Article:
Canada's war in Iraq has begun with CF-18 fighters flying combat missions over the Mideast country and surveillance planes scanning the terrain with the U.S.-led coalition looking to beat back Islamic State militants there.
As of Friday, no bombs had been dropped by Canadians although the military said that could change quickly.
Colonel Daniel Constable, commander of Canada's Joint Task Force Iraq, said Royal Canadian Air Force's CF-18s, surveillance planes and a Polaris refuelling tanker all began missions Thursday.
Fighters also flew more combat missions Friday, two in the morning and two in the afternoon, operating from Canada's staging base in Kuwait.
Two CF-18s flew a six-hour mission Thursday all the way to the west of Baghdad.
On Thursday and Friday, bad weather hampered the CF-18s' ability to launch air strikes as their laser-guided munitions were frustrated by the clouds and poor conditions.
The military is preparing to change the CF-18s' munitions to GPS-guided bombs in a matter of days and the planes will be able to drop these munitions even if the weather and visibility are poor. CF-18s are expected to be equipped with Joint Direct Attack Munitions, which Canada used in Libya, some time next week.
Canada's Polaris tanker has been refuelling coalition aircraft, delivering nearly 50,000 pounds of fuel on Thursday alone. The RCAF's Aurora surveillance plane flew a six-hour intelligence-gathering mission over northwestern Iraq. The surveillance plane helps coalition partners scout the battle space and pick targets.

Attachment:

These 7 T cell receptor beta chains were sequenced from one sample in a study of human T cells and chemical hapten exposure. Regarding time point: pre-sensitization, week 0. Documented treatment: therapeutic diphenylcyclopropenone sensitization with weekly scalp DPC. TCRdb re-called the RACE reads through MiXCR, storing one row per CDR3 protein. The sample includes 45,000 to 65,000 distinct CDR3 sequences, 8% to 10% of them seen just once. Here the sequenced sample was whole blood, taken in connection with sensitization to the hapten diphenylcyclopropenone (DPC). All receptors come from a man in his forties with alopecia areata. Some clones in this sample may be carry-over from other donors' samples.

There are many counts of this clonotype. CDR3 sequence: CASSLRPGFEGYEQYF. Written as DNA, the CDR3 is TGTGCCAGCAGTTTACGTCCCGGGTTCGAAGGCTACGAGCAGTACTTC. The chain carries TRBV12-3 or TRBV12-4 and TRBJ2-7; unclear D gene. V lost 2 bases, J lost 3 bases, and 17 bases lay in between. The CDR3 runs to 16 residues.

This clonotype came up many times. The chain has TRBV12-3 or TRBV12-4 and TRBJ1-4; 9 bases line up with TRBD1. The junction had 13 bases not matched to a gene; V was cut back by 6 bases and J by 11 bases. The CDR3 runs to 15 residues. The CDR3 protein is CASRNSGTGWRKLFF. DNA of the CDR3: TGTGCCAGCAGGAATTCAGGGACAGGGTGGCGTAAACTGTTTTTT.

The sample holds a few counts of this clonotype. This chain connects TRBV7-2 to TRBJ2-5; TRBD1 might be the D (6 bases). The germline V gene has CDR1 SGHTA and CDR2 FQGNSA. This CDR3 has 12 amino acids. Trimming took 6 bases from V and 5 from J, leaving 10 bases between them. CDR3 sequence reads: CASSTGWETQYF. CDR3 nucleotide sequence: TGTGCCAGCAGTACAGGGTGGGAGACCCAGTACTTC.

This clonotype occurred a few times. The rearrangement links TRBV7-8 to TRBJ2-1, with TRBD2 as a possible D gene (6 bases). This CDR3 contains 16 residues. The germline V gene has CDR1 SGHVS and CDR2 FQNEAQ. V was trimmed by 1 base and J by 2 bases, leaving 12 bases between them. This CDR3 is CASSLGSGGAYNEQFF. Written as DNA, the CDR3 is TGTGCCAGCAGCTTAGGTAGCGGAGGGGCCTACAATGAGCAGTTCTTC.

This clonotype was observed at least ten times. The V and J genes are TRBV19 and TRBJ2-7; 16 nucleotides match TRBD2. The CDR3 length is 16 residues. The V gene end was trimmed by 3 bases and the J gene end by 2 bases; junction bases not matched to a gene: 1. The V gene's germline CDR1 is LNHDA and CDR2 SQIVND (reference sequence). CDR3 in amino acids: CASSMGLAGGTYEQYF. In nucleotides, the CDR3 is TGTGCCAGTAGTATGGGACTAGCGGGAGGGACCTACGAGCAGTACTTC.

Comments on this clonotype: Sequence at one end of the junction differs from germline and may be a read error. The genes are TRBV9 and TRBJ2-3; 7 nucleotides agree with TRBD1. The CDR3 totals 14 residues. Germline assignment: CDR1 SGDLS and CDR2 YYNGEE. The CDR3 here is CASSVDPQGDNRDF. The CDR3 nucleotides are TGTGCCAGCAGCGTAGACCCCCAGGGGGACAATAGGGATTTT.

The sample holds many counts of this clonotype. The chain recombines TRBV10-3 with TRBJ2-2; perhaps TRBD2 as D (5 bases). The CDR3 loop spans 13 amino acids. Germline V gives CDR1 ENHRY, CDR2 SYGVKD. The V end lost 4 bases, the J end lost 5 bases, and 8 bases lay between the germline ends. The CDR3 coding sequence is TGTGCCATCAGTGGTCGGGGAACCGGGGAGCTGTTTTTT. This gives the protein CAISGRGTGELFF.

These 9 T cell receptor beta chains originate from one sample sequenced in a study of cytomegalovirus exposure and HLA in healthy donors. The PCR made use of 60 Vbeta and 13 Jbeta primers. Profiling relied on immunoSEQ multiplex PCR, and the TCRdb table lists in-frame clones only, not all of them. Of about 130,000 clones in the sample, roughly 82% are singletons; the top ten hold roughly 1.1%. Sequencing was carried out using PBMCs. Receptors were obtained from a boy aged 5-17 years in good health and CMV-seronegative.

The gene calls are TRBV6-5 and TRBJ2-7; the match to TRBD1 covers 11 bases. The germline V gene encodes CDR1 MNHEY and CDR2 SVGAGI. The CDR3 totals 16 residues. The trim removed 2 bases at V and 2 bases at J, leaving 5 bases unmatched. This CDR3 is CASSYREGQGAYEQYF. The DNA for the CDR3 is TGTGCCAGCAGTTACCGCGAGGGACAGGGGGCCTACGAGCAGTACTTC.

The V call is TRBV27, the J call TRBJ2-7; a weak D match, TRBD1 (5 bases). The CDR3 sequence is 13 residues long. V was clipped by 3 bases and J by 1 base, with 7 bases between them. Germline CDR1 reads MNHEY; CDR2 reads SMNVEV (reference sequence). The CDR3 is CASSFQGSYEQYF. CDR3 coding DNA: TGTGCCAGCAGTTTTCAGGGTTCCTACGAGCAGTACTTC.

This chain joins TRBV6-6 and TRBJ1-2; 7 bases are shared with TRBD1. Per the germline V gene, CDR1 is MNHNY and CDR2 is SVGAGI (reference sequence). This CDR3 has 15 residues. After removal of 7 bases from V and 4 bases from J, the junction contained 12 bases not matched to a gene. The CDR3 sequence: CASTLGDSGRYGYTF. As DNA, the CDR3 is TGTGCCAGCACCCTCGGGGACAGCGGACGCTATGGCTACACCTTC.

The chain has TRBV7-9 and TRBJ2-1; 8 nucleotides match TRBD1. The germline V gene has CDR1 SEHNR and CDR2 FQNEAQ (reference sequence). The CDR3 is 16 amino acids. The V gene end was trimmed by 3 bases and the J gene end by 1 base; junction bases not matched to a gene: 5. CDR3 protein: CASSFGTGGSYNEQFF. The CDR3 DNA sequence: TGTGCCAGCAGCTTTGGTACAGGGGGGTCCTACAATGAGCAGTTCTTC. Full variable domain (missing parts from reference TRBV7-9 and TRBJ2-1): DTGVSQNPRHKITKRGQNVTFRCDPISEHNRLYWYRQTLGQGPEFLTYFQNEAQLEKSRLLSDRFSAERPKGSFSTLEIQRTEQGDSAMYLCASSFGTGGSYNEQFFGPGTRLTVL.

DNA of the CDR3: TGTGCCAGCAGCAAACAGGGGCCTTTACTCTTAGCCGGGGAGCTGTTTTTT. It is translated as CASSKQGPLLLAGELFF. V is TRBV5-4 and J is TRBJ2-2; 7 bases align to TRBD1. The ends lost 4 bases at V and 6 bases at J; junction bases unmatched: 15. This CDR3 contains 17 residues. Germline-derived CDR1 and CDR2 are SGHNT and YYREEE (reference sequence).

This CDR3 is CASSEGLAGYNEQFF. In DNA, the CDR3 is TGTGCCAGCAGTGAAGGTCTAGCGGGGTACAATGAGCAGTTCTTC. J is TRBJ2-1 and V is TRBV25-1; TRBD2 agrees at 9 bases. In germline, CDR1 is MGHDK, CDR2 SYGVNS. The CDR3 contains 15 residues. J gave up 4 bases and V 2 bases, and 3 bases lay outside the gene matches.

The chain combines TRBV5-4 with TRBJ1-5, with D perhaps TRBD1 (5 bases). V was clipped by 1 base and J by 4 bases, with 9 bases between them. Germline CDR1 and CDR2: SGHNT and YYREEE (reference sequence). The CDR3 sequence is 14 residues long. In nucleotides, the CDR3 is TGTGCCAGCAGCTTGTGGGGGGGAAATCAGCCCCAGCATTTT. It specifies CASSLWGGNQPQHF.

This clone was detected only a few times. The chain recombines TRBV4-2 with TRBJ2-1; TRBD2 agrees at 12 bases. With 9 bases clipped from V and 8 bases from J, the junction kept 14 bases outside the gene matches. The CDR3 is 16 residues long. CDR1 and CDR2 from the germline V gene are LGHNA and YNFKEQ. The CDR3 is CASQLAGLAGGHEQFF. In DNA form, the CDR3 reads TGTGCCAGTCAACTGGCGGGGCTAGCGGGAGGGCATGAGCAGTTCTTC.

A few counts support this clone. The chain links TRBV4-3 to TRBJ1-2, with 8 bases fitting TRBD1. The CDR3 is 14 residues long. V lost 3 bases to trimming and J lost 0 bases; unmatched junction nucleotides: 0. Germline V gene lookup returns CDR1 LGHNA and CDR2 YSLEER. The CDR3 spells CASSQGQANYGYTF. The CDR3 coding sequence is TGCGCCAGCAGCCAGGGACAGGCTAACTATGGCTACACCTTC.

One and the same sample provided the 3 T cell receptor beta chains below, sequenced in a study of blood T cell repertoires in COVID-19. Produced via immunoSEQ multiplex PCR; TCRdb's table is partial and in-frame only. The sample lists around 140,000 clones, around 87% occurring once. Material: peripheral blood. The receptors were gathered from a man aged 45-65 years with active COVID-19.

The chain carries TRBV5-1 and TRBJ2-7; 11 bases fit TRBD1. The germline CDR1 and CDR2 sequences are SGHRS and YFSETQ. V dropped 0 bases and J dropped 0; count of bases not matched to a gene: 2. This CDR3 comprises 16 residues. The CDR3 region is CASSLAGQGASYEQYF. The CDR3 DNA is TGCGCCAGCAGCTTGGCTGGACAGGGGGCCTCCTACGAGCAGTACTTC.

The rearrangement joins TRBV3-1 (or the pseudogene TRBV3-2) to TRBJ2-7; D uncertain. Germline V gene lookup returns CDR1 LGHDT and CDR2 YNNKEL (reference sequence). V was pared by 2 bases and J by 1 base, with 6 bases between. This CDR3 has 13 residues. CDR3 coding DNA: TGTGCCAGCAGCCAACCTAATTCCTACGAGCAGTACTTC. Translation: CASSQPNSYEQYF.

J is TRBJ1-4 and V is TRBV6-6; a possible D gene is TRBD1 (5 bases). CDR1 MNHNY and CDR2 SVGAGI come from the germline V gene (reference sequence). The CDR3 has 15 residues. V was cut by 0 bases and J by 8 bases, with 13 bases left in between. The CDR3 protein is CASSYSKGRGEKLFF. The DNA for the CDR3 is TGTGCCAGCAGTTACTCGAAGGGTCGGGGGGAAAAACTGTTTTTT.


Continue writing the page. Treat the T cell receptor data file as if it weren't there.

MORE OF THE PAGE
The CF-18 planes are expected to fly six out of every seven days, with one day set aside for maintenance and repair.
About 600 Canadian Armed Forces personnel are deployed in Kuwait, some bunking in tents and some in structures. The camp is still under construction, with soldiers building communication links and maintaining the aircraft that are part of Operation Impact in Iraq.
Canada is part of a U.S.-led coalition of more than 40 countries trying to beat back extremists who have cut a path of destruction across parts of Syria and Iraq.
U.S. warplanes have been pounding Islamic State forces for months.
Targets have included training camps, machine-gun firing positions, bunkers, ammunition caches, armoured vehicles and tanks.
The aim is to blunt the advances of militants and open up room for Iraq security forces to fight back on the ground.
Baghdad's existing forces, which benefited from a decade of training assistance by the United States, nevertheless fell apart when Islamic State fighters advanced this year.
Canadians flying in Iraq will be part of the coalition led by the United States, but will remain under Canadian command. Canadian Joint Operations Command will oversee the targeting choices for the CF-18s, and pilots will have the final discretion on whether to release their bombs.
The Canadian military says bombing targets are expected to become more difficult to find because many of the readily identifiable ones have already been hit or militants have taken cover.
But air strikes are only part of the effort that will be required in Iraq.
Canadian military commanders have said nations will be called upon to conduct large-scale training of Iraqi forces for as long as a year – even after the coalition blunts the attack power of Islamic State fighters.
This suggests Canada's military involvement in the Iraq conflict could stretch far beyond the six-month commitment made by Stephen Harper's Conservative government.